A cool thing about Firejail is that you can choose how restricted you want your programs to be. There’s a lot of flexibility to it. For example, there’s a completely private mode, where the program inside the sandbox can’t affect anything on your computer. Alternatively, you can choose which folders they can access, for something a bit less strict.

3. Password Manager: Keepass and KeepassXC

Long passwords help keep your accounts safe from people other than you. Sadly, creating a random, secure password for each of your login websites can get hard to remember without help. Writing them down on text document could work, but what if someone got a hold of it? This is where password managers How Password Managers Keep Your Passwords Safe Passwords that are hard to crack are also hard to remember. Want to be safe? You need a password manager. Here's how they work and how they keep you safe. Read More come in.

Password managers cut away the hassle of remembering complex passwords by creating and storing them in a password protected database for you. This file of passwords is usually heavily secured, so even if a person managed to get a hold of it, it’d be impossible to access.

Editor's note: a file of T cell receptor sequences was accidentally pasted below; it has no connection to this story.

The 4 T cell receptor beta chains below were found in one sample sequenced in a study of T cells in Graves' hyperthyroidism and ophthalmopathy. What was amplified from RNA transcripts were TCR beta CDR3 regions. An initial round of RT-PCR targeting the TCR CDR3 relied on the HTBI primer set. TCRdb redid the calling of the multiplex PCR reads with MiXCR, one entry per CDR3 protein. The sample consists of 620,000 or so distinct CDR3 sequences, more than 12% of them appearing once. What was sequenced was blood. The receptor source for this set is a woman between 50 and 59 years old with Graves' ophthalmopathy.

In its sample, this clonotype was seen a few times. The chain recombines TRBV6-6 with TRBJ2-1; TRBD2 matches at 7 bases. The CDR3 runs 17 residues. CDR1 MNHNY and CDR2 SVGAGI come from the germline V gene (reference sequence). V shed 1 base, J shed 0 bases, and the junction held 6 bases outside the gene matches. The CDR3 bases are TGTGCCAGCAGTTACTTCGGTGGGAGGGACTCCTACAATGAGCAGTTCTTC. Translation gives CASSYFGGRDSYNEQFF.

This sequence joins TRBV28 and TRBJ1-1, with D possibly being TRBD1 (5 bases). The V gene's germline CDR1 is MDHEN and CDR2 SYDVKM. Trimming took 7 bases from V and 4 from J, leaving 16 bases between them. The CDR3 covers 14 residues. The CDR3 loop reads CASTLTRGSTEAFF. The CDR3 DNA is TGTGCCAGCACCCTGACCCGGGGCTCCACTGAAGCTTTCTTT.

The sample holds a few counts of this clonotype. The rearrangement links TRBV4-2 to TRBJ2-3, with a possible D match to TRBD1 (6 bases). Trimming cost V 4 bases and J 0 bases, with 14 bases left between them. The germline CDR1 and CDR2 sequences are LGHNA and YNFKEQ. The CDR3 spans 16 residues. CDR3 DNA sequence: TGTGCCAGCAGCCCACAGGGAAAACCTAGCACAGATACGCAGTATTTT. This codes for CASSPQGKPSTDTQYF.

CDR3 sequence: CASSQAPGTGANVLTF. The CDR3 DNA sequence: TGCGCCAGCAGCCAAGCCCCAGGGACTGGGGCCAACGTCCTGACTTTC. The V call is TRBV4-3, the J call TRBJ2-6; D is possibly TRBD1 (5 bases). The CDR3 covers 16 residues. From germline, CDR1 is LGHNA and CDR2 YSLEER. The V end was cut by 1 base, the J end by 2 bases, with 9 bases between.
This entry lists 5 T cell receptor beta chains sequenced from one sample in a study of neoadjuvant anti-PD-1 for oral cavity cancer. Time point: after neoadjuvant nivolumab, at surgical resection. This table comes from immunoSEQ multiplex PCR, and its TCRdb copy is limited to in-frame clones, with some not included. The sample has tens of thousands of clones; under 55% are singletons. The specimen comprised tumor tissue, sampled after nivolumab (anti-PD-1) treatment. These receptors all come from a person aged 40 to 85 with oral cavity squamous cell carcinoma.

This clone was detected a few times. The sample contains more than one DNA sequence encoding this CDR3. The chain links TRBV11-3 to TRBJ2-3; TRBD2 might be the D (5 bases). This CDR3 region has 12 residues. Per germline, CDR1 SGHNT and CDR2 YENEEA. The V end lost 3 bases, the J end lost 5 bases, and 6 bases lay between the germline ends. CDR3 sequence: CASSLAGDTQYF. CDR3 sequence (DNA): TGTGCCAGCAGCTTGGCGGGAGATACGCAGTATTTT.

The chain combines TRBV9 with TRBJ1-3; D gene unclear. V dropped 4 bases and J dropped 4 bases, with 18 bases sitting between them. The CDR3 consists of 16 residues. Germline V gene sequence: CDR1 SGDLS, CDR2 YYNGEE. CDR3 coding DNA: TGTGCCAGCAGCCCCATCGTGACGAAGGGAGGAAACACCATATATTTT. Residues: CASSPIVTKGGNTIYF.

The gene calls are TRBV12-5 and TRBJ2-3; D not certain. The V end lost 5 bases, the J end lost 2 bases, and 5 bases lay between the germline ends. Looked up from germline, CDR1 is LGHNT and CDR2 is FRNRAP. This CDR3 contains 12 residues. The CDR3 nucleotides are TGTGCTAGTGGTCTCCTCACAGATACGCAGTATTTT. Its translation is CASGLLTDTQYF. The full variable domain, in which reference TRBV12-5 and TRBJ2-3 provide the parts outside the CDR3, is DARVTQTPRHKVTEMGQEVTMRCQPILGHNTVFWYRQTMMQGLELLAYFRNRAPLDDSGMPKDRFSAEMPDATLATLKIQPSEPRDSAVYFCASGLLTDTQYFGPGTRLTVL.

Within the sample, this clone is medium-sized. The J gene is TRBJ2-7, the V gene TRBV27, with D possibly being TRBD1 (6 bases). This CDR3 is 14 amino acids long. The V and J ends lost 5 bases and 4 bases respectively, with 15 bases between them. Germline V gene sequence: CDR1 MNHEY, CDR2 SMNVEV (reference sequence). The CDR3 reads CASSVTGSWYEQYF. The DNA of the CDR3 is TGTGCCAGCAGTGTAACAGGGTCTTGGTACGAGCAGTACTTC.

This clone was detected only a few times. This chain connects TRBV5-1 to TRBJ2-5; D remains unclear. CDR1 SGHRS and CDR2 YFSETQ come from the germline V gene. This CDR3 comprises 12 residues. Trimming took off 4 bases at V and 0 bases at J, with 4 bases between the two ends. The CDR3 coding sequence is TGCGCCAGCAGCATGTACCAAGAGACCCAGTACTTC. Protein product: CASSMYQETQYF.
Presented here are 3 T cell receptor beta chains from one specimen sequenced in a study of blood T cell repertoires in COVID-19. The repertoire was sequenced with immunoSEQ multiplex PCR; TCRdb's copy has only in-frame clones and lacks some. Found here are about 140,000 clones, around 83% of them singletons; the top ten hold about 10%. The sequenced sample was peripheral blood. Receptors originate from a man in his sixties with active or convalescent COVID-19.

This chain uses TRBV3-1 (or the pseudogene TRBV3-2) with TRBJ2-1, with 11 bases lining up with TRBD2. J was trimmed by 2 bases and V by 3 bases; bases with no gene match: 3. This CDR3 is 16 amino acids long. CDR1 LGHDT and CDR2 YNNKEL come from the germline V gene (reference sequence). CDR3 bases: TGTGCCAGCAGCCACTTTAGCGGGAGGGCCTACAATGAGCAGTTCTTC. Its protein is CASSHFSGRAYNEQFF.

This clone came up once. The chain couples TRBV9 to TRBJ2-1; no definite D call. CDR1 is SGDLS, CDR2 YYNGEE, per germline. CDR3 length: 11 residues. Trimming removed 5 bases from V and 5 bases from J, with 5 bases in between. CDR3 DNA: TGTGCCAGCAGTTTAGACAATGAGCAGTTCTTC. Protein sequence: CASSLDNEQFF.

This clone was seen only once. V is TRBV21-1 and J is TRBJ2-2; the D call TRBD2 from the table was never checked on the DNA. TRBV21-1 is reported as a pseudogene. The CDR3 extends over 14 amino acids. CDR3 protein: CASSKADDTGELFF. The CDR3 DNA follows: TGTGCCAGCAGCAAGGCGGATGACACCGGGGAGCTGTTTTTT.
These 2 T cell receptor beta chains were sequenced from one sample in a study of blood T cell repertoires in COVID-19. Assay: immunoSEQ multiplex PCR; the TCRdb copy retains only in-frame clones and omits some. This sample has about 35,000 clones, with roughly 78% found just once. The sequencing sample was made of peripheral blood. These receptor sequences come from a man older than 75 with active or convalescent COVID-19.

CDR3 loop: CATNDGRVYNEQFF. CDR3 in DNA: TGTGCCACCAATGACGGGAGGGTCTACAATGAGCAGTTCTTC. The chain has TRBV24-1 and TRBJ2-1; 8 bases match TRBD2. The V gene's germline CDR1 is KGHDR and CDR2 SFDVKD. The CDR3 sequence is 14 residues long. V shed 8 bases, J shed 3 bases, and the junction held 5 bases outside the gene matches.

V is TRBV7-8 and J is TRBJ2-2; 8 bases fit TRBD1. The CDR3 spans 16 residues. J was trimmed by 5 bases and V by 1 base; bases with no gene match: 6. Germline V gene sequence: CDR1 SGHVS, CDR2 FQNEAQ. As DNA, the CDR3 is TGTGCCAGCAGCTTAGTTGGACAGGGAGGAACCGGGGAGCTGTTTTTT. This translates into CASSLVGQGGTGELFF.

Keepass KeePass Password Safe – The Ultimate Encrypted Password System [Windows, Portable] Securely store your passwords. Complete with encryption and a decent password generator – not to mention plugins for Chrome and Firefox – KeePass just might be the best password management system out there. If you... Read More is an excellent piece of software that works across all major systems, including Windows and macOS if you’re so inclined. There are even ports for Android smartphones. It supports a number of extra features through plugins as well, such as browser integration.


linux security keepass